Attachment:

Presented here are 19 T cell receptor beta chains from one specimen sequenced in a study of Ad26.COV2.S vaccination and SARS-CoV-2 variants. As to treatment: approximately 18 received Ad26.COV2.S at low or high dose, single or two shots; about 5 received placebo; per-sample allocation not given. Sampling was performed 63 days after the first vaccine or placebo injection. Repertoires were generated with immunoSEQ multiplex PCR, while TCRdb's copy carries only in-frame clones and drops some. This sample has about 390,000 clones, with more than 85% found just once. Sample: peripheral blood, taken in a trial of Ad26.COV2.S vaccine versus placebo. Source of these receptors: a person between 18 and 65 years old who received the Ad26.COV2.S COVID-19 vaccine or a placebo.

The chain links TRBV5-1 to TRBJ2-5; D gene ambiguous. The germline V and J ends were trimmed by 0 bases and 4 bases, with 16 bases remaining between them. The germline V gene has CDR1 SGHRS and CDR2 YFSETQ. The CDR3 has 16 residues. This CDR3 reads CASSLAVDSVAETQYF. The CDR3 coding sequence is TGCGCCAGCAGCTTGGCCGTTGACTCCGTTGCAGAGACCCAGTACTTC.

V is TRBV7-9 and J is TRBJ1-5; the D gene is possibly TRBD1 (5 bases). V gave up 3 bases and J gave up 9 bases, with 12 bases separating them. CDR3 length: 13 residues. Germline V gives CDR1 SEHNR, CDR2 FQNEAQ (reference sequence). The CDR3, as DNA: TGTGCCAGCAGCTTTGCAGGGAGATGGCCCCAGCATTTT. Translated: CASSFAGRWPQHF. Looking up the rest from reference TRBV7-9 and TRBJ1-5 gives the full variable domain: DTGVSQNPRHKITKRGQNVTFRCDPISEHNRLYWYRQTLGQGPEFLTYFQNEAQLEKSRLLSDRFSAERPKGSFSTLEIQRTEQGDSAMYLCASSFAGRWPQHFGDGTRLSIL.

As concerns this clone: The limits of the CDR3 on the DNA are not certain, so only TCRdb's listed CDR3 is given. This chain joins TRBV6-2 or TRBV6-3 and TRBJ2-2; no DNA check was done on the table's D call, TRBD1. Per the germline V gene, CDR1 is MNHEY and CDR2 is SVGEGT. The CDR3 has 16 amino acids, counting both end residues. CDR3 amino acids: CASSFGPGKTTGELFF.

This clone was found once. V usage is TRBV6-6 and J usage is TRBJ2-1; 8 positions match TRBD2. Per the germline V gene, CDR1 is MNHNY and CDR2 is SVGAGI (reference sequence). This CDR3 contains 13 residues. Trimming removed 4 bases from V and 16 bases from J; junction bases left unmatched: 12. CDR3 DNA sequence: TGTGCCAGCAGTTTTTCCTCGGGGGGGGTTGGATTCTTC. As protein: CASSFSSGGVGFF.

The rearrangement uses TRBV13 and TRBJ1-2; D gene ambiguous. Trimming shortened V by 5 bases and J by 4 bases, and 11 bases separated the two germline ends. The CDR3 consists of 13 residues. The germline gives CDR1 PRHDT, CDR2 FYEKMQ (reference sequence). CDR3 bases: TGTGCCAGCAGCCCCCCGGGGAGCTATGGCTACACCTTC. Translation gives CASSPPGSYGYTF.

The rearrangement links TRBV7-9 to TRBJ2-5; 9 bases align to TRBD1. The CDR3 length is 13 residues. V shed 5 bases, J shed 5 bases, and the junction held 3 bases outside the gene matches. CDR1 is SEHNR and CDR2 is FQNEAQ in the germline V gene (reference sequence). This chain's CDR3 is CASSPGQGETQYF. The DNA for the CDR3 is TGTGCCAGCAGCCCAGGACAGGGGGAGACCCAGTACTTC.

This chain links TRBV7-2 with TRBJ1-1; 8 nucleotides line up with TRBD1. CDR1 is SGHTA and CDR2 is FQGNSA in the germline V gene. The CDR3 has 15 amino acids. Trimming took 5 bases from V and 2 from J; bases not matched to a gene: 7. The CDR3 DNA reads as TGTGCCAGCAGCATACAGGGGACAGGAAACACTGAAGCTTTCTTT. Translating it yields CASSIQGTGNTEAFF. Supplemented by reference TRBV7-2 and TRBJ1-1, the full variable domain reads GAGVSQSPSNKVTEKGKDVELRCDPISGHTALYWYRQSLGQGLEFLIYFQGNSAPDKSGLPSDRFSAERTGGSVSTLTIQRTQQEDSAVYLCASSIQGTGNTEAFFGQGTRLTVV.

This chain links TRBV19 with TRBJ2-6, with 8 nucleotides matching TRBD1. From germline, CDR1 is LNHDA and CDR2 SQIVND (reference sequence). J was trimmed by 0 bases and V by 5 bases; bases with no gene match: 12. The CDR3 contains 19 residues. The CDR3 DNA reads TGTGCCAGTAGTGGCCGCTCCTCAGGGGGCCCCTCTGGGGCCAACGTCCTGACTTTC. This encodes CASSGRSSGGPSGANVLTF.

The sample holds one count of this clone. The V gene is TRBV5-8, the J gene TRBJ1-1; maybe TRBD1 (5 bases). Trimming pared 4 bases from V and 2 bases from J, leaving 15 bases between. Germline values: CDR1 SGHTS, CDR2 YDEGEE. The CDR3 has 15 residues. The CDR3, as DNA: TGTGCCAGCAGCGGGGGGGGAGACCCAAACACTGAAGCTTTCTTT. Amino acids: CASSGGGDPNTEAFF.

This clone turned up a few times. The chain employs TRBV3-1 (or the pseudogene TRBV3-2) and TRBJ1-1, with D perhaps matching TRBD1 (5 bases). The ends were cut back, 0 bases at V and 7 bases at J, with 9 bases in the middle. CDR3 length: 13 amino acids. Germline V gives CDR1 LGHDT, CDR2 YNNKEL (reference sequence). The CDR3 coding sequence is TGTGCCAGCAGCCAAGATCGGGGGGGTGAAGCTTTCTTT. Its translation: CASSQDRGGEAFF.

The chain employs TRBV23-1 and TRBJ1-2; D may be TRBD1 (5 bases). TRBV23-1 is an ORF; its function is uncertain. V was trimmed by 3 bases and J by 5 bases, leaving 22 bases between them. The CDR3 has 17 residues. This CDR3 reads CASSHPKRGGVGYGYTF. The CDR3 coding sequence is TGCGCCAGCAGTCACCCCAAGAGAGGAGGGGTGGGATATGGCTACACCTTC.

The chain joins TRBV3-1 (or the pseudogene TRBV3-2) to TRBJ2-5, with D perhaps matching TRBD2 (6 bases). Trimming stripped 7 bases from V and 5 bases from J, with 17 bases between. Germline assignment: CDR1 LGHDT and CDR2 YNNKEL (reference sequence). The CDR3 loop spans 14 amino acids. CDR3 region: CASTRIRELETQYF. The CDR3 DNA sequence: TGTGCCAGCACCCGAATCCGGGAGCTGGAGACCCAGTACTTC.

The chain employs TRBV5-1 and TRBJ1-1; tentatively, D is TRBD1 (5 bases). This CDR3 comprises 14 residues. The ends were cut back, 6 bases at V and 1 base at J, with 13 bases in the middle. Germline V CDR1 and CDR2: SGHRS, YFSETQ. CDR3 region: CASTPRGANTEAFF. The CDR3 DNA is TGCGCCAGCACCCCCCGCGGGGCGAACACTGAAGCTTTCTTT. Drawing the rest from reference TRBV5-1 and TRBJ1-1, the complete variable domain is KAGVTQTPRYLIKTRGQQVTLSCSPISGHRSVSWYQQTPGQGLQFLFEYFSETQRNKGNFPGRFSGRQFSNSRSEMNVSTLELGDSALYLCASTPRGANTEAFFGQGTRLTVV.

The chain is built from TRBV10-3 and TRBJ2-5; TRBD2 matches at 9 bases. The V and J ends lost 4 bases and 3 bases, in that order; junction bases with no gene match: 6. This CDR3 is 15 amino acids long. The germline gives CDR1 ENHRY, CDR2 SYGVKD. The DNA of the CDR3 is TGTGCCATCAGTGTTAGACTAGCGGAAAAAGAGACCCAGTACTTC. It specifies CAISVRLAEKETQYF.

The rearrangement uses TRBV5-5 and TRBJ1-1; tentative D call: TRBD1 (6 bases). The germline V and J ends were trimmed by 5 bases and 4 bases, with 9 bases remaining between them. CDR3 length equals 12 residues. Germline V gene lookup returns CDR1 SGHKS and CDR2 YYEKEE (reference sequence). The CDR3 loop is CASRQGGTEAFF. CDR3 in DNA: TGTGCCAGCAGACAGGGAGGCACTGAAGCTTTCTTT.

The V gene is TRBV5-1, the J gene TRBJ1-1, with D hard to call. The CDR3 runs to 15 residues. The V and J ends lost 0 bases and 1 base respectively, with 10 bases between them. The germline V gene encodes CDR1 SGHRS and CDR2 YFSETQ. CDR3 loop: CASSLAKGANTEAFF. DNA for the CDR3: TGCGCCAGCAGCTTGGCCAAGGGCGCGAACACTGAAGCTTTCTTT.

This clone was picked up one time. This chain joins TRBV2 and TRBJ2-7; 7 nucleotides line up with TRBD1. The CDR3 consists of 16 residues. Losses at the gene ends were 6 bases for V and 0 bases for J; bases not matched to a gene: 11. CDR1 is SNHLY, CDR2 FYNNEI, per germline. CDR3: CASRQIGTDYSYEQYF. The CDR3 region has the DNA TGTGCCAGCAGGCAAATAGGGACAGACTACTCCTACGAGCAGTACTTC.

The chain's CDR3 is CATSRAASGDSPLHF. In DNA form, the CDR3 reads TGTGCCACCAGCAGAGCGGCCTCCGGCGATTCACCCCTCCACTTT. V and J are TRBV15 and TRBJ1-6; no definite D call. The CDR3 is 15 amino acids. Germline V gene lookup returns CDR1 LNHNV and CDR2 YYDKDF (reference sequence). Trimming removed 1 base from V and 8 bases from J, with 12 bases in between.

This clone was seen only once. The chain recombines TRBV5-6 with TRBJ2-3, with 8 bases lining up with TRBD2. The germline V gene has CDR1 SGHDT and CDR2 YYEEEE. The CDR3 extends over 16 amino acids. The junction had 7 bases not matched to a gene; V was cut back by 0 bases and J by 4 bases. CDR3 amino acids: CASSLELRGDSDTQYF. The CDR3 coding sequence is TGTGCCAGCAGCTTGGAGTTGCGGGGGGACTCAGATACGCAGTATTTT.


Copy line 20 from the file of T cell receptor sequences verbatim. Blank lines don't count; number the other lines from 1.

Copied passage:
This clone was seen only once. The chain recombines TRBV5-6 with TRBJ2-3, with 8 bases lining up with TRBD2. The germline V gene has CDR1 SGHDT and CDR2 YYEEEE. The CDR3 extends over 16 amino acids. The junction had 7 bases not matched to a gene; V was cut back by 0 bases and J by 4 bases. CDR3 amino acids: CASSLELRGDSDTQYF. The CDR3 coding sequence is TGTGCCAGCAGCTTGGAGTTGCGGGGGGACTCAGATACGCAGTATTTT.